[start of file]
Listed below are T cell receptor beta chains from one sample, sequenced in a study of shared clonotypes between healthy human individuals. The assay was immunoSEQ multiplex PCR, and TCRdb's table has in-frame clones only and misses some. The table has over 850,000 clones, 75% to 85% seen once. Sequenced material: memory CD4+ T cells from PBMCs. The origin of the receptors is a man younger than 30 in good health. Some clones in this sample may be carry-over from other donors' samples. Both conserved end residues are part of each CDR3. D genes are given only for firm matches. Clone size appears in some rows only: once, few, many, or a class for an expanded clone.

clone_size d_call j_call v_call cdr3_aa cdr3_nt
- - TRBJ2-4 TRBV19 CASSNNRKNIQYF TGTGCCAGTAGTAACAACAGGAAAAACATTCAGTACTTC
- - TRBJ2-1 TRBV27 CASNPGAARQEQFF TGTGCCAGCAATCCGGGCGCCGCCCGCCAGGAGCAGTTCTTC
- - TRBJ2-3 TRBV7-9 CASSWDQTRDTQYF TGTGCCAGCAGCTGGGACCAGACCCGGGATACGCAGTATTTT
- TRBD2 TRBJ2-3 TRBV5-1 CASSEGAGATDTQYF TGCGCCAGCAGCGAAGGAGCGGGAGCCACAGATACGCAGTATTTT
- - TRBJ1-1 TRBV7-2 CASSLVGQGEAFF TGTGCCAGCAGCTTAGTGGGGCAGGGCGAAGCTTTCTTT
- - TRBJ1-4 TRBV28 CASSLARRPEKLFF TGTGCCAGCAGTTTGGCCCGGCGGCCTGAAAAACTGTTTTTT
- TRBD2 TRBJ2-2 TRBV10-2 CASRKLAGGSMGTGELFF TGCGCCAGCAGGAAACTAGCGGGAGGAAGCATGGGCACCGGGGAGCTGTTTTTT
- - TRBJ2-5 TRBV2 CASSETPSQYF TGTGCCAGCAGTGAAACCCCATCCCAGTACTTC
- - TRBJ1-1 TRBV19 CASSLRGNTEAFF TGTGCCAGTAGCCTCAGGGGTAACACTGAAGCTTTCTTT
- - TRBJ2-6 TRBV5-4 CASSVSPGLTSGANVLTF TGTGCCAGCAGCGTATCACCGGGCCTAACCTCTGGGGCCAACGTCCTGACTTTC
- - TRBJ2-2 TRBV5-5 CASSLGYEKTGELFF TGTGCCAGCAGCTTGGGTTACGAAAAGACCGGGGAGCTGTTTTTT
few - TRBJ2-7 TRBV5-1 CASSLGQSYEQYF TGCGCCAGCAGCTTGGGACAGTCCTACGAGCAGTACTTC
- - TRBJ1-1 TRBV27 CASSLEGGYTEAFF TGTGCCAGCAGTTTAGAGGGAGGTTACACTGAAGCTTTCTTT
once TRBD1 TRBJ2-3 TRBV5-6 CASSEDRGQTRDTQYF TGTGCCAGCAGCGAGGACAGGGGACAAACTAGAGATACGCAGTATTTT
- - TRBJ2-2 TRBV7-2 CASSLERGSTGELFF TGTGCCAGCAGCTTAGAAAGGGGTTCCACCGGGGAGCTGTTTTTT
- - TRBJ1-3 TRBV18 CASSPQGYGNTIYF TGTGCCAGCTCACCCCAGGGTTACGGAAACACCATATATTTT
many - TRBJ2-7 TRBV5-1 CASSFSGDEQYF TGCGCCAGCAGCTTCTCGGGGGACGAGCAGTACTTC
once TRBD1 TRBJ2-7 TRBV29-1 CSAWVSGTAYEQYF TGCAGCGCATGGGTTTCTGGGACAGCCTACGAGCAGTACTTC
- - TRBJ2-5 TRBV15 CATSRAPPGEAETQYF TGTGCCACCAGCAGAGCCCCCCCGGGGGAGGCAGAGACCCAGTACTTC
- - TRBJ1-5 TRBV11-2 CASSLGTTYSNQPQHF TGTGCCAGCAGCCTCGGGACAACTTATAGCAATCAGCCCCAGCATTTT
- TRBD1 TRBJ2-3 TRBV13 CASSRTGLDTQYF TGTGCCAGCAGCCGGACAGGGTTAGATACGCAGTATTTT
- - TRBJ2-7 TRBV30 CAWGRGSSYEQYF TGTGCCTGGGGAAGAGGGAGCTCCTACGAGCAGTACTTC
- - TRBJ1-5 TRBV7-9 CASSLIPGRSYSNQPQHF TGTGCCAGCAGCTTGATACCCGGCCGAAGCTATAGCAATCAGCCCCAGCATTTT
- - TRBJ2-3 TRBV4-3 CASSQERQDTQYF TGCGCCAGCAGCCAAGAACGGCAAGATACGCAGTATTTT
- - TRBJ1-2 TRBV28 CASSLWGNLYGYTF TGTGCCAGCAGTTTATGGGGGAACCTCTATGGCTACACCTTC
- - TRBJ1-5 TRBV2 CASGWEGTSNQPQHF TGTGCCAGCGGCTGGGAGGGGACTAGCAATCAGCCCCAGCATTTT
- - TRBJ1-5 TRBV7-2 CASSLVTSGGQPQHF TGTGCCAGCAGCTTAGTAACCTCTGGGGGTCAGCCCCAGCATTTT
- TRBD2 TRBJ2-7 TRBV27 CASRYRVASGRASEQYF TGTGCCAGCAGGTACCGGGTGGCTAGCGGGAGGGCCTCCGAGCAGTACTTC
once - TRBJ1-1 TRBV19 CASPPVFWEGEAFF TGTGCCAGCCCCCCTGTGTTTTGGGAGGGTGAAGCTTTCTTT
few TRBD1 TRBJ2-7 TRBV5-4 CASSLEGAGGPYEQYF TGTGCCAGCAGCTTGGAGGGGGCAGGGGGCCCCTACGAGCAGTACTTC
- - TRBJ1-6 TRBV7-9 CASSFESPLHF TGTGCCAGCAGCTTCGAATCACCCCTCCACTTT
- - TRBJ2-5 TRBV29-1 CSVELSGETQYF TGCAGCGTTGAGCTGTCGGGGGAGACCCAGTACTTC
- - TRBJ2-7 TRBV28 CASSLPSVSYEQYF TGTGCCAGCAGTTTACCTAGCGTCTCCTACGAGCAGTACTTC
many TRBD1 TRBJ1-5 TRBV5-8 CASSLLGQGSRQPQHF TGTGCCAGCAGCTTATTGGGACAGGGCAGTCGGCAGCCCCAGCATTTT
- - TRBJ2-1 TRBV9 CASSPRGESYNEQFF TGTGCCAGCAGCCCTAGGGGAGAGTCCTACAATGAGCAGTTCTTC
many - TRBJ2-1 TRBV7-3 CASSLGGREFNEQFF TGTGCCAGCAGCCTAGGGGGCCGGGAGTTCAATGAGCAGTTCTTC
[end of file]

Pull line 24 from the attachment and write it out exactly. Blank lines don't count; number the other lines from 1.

- - TRBJ2-7 TRBV30 CAWGRGSSYEQYF TGTGCCTGGGGAAGAGGGAGCTCCTACGAGCAGTACTTC